The past was very futuristic. This is a CF-104 Starfighter, essentially a Lockheed F-104 Starfighter built under license by Canadair for the Royal Canadian Air Force, and exported to several NATO allies during the 1960s. And it’s very shiny indeed.
The Elves are rather transfixed by it, as – honestly speaking – are we. Perhaps we’re not so different…
There’s more to see of this artfully recreated replica of the ’60s supersonic fighter courtesy of Ryan Harris, and you can join us staring in wonder at his ‘CF-104 Starfighter’ album by clicking here.
The Lego Car Blog Elves have not found many cars of late. None in fact. Although that might be because many of them were squashed by the last creation they found. Thus today we’re changing gear – if spaceships have gears – and featuring a slew of, well… spaceships. ‘Swooosh!’, ‘Pew-Pew-Pew!’, and suchlike and soforth.
Each spaceship comes via a seven-part collaboration between a team of Flickr builders, who have used the concept art of ‘Spacegoose’ (no, us neither) to inspire their brick-built designs. Also, each is flown by a cat for some reason, and we have previous history with cats in space…
So without further obvious avoidance of our least competent topic, here are five fantastic space-based builds, each packed with complicated angles, ingenious building techniques, superb presentation, and at least one cat.
There’s more to see of each build, plus the other spaceships in the collaboration, via the links above, and hopefully we’ll be back soon with a car, or otherwise you’ll have to read more of our struggle to understand anything to do with space…
We’re stretching the Christmas metaphors already, and there are still nine days of Christmas to go! This tenuously linked post comes courtesy of Ted Andes, and his marvellous ‘Corsair Parallax’ starfighter, which appears here thanks to some of the coolest stripe work we’ve ever seen. Head to Ted’s photostream to see more.
We’re sure the proper Lego blogs will pick this up soon, but until then this is Nick Trotta (aka tardisblue)‘s ‘Heavenly Strike’, which sounds like a church bowling team. We know nothing about sci-fi, so we’ll have to leave the description there, but what we can say is that Nick’s starfighter contains one of the most fiendishly intricate structures that we have ever seen. Head to Flickr to see more, including the amazing images that show how such complex angles were created.
The Lego Car Blog Elves have been remarkably on-point lately, bringing back actual cars and trucks for around the last fifty posts! We’re not sure any of this newfound laser-focus is of their own doing though, with the current Eurobricks Small Car Contest and our own Lock-Down B-Model Competition supplying them with plenty of wheeled creations. Not that you can’t build a B-Model spaceship of course.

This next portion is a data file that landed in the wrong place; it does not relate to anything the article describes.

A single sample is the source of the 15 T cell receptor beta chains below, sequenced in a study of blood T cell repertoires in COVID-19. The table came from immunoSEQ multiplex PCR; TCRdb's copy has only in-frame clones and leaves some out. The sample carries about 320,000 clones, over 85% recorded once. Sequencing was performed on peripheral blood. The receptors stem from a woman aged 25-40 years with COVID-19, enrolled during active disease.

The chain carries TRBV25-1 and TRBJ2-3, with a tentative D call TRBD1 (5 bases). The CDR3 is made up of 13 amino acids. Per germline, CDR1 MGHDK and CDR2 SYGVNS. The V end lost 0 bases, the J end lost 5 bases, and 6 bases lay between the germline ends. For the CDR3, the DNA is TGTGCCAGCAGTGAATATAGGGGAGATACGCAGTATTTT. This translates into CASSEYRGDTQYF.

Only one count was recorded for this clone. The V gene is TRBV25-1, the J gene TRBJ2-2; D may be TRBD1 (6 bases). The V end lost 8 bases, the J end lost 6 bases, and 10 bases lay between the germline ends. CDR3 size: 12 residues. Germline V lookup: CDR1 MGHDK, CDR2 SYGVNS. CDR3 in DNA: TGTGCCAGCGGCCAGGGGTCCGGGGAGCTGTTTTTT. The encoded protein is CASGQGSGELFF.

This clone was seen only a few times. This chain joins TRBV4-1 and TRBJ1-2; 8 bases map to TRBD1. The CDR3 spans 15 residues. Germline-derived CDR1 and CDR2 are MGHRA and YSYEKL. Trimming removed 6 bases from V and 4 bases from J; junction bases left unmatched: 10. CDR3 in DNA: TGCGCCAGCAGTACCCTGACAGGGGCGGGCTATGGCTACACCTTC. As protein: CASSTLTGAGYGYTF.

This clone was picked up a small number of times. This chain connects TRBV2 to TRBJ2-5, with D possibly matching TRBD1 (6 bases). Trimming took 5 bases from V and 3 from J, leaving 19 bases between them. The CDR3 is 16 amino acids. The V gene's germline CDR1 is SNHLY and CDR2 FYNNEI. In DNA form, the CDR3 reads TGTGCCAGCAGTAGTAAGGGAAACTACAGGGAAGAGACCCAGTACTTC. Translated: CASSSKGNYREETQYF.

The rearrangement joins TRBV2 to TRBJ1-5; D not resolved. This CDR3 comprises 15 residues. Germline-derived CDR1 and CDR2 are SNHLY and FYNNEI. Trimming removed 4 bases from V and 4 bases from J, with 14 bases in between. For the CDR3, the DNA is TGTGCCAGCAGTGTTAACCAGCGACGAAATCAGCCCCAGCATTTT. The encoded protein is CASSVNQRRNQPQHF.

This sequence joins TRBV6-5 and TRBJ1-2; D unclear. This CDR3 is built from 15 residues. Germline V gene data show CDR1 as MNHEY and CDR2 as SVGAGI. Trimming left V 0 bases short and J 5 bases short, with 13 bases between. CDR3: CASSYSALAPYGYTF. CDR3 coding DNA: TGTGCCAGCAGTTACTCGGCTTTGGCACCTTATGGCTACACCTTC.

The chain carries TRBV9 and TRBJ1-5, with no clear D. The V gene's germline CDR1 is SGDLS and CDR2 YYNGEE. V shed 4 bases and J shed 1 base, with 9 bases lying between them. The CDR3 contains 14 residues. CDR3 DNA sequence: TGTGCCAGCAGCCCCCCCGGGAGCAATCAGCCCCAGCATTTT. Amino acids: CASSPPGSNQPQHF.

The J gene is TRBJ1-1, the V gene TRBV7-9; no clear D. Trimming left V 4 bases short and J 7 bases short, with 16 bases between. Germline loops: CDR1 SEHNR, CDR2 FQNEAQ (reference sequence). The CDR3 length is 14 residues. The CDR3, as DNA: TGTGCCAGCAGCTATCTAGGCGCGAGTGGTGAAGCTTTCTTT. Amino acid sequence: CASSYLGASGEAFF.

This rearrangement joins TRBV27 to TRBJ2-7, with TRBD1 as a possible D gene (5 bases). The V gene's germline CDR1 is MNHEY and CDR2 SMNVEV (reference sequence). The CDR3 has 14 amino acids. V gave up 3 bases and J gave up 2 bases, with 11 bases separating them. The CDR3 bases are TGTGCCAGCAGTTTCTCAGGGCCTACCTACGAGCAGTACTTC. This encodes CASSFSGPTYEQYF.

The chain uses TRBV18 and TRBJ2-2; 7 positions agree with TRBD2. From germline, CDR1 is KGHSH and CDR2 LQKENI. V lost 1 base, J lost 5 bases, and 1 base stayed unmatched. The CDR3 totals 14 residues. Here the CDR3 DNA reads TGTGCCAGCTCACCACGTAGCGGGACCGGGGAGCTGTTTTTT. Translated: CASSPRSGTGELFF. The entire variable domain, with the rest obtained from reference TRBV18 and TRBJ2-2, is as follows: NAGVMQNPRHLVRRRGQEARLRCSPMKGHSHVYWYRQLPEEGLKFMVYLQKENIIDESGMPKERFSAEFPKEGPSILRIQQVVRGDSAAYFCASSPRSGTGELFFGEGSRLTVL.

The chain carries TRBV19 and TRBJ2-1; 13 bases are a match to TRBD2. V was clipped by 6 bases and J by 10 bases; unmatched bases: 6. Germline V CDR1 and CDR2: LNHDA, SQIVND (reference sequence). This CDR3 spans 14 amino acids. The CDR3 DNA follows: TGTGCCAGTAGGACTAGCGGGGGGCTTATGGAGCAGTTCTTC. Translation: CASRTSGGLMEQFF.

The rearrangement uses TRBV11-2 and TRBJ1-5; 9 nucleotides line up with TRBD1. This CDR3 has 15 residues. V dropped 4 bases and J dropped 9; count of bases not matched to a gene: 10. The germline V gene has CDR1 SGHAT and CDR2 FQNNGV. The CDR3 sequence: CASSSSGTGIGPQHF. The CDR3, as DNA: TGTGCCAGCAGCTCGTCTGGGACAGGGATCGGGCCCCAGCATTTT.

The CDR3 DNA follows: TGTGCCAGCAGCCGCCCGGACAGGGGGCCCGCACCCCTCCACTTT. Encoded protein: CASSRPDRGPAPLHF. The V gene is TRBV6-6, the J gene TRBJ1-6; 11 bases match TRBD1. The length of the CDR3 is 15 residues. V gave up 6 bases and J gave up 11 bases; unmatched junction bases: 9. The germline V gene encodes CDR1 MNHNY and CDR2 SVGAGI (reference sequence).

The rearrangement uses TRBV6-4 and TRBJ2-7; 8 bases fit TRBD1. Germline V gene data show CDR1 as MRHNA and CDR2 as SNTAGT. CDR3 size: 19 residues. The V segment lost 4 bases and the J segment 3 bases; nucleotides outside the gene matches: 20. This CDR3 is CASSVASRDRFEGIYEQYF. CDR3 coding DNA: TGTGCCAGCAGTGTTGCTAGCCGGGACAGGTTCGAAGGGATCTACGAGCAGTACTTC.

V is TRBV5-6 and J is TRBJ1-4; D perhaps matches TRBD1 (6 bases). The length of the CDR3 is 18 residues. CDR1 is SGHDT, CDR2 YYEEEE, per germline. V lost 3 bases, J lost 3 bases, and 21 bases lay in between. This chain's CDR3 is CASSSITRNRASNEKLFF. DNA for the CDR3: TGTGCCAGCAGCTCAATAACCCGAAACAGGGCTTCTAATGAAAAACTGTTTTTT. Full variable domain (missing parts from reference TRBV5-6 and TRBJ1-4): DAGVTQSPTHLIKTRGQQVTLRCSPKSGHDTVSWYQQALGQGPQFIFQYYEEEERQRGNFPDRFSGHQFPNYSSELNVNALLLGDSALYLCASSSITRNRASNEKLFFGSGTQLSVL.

Anyway, not entered in either of those contests, and also not a car, is this ‘BT-87 Allied Avenger’ Blacktron starfighter by Flickr’s The Brick Artisan. Not only is the build really rather excellent, the presentation is stellar too, and there’s more to see at The Artisan’s photostream. Click the link above to jump to hyperspace.
Regular readers of this dilapidated little corner of the internet will know that here at The Lego Car Blog we do not have an unconditional love for Star Wars. In fact, in a couple of ways (primarily any form of dialogue whatsoever), George Lucas’s most famous movie franchise is so awful it’s almost a parody of itself.
However, in plenty of other regards the Star Wars movies are an absolute triumph, one example being the incredible attention to detail paid to the vehicles in the Star Wars universe. This is one of the most famous, the Koensayr Manufacturing BTL-S3, or ‘Y-Wing’ as it is commonly known.
A multi-role starfighter/bomber, the Y-Wing could serve in both atmospheric conditions – where it could hit 1000km/h – as well as in space, and was in use within the Republic Navy as early as 22 BBY. No, we don’t know when that is either, we pulled it from ‘Wookiepedia’, so best direct any follow up questions there…
This jaw-dropping recreation of the famous Star Wars spaceship comes from Jerac of Flickr, who has recreated the Y-Wing in unbelievable detail. The build is made all the more impressive when you consider that whilst it may not look it, Jerac’s model is only mini-figure scale.
There’s much more to see of Jerac’s incredible creation at his photostream via the link above, which includes the Y-Wing in both its movie and original specifications (which might just be the nerdiest thing we’ve ever written), and if you’d like to learn more about the ‘real’ spaceship (and to see where we plagiarised the stats from) you can visit Wookiepedia here or wait for one of the proper blogs to find this creation too…
This is the ‘G-Wing’, so called because female pilots experienced unexplained sensations when piloting it. Or because it’s in the shape of a giant ‘G’. Whatever the reason, you can see more courtesy of Flickr’s Dave Kaleta who has been working his way through the alphabet for his three year old son, which might mean that we should reconsider this post’s title. Moving on!…